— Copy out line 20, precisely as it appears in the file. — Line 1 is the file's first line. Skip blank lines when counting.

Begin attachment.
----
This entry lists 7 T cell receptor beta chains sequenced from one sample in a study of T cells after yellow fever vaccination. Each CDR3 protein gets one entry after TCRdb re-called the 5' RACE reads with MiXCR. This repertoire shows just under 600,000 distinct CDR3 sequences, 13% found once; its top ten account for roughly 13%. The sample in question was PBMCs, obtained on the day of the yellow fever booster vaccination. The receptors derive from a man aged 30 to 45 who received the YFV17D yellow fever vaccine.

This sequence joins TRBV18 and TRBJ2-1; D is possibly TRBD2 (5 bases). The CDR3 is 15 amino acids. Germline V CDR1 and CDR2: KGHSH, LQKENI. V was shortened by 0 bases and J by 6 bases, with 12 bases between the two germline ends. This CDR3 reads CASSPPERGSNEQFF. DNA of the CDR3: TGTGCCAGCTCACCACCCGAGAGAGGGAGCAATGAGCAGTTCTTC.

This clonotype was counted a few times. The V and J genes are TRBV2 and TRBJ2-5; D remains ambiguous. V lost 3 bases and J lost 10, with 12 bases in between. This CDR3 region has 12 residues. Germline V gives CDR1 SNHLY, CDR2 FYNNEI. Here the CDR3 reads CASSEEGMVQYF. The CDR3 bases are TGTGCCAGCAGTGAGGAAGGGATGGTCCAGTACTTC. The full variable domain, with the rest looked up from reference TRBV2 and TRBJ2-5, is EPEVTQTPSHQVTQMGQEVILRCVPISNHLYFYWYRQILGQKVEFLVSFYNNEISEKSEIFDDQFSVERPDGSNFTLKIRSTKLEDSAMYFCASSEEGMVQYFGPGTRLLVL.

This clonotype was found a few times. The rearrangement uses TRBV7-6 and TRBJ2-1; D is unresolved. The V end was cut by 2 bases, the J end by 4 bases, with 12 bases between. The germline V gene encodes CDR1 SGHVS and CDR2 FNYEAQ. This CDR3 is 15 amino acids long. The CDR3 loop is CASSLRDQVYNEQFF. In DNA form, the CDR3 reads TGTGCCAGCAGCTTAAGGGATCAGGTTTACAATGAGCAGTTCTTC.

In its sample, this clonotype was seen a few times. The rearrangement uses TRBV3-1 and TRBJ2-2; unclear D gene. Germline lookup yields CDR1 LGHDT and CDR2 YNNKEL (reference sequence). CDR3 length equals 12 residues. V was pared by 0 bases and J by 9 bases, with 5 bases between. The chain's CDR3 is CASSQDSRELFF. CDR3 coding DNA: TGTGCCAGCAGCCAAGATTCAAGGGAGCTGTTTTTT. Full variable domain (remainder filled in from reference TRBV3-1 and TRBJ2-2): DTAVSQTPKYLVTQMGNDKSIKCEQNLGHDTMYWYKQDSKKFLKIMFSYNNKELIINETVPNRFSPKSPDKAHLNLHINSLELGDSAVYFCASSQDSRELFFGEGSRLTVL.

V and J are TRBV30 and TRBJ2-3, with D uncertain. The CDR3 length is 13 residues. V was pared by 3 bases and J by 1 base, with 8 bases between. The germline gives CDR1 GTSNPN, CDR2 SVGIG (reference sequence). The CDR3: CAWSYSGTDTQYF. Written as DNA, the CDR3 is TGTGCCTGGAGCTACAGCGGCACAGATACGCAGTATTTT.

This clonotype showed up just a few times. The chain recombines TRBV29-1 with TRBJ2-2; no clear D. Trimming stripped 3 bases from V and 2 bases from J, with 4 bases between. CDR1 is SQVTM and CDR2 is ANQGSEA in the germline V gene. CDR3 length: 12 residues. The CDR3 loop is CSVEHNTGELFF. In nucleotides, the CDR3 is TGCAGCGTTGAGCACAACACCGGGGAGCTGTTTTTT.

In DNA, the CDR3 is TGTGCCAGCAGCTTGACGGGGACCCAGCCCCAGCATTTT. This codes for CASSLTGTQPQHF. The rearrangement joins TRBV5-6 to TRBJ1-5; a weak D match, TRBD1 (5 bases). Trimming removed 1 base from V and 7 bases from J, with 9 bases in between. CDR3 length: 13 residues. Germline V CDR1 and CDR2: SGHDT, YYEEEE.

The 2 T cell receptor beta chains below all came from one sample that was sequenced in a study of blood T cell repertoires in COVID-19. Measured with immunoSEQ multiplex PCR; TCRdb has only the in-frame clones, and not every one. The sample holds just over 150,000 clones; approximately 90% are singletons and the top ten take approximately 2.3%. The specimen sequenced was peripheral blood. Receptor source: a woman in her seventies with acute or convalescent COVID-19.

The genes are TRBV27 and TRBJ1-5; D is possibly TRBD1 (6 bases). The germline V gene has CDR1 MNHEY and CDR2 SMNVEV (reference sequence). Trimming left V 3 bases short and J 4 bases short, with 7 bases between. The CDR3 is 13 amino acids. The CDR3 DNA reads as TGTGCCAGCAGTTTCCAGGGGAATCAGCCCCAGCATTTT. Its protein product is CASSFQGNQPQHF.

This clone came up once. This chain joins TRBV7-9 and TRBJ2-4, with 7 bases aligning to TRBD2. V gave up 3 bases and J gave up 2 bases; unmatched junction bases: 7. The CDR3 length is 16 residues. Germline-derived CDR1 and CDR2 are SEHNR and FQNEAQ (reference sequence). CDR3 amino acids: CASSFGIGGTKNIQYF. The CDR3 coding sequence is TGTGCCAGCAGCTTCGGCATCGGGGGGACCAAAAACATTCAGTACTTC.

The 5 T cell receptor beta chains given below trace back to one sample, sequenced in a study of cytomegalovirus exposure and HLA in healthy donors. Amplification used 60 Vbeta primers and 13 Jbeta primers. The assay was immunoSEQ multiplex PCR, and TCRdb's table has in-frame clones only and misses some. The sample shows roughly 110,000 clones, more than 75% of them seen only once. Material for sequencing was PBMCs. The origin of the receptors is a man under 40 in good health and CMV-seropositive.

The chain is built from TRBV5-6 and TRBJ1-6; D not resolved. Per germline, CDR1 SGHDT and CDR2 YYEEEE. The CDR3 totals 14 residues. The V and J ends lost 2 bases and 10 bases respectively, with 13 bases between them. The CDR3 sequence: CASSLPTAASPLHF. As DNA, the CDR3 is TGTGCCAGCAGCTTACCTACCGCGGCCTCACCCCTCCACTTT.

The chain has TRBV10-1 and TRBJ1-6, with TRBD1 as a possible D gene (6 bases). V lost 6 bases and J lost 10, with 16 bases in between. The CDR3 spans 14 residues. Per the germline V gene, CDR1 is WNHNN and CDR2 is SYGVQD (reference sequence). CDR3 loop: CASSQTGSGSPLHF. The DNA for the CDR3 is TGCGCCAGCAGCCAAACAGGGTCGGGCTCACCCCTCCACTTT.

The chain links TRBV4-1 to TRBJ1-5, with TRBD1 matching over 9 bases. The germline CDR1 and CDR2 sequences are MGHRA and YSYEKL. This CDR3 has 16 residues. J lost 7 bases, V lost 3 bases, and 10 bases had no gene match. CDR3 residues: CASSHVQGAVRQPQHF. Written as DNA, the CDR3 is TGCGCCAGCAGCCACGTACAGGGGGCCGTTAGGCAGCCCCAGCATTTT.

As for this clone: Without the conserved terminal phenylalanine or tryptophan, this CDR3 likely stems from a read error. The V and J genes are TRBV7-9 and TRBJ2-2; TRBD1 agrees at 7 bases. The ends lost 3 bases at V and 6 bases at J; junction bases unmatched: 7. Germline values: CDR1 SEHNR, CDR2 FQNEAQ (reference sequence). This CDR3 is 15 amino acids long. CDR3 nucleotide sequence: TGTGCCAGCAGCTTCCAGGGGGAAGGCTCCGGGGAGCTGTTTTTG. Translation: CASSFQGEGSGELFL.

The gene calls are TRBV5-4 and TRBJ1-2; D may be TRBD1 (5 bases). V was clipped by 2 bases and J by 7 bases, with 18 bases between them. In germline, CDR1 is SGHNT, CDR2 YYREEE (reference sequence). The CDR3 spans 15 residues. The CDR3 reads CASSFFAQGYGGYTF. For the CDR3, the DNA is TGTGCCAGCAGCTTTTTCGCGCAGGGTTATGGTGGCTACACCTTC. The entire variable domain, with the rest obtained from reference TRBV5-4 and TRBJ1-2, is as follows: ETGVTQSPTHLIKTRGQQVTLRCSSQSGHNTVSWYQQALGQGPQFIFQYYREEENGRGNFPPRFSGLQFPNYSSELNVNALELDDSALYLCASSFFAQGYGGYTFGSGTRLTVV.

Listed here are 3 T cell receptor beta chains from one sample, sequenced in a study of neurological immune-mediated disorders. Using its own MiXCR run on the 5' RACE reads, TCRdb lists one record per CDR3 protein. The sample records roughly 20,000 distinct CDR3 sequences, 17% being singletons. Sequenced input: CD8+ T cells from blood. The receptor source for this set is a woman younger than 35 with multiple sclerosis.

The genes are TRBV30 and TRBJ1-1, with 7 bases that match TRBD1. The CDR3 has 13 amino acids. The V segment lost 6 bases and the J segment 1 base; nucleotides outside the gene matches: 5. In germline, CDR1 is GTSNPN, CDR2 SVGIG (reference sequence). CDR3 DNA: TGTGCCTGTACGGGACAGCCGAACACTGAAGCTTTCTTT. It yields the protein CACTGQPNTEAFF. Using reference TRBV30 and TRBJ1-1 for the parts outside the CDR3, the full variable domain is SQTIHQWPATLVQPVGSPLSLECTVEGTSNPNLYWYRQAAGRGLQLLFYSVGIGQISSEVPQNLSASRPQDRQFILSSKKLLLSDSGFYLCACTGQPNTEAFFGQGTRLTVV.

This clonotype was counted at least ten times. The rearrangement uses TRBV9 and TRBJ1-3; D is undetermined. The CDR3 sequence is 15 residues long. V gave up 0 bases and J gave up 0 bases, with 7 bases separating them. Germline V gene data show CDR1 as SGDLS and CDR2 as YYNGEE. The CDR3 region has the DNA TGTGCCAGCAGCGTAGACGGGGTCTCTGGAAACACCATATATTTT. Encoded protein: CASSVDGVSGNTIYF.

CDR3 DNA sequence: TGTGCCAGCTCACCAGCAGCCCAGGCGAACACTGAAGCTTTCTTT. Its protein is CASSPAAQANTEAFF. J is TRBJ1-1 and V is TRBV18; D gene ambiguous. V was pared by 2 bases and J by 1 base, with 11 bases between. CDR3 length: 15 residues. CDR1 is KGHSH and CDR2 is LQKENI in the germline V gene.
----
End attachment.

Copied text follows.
This clonotype was counted at least ten times. The rearrangement uses TRBV9 and TRBJ1-3; D is undetermined. The CDR3 sequence is 15 residues long. V gave up 0 bases and J gave up 0 bases, with 7 bases separating them. Germline V gene data show CDR1 as SGDLS and CDR2 as YYNGEE. The CDR3 region has the DNA TGTGCCAGCAGCGTAGACGGGGTCTCTGGAAACACCATATATTTT. Encoded protein: CASSVDGVSGNTIYF.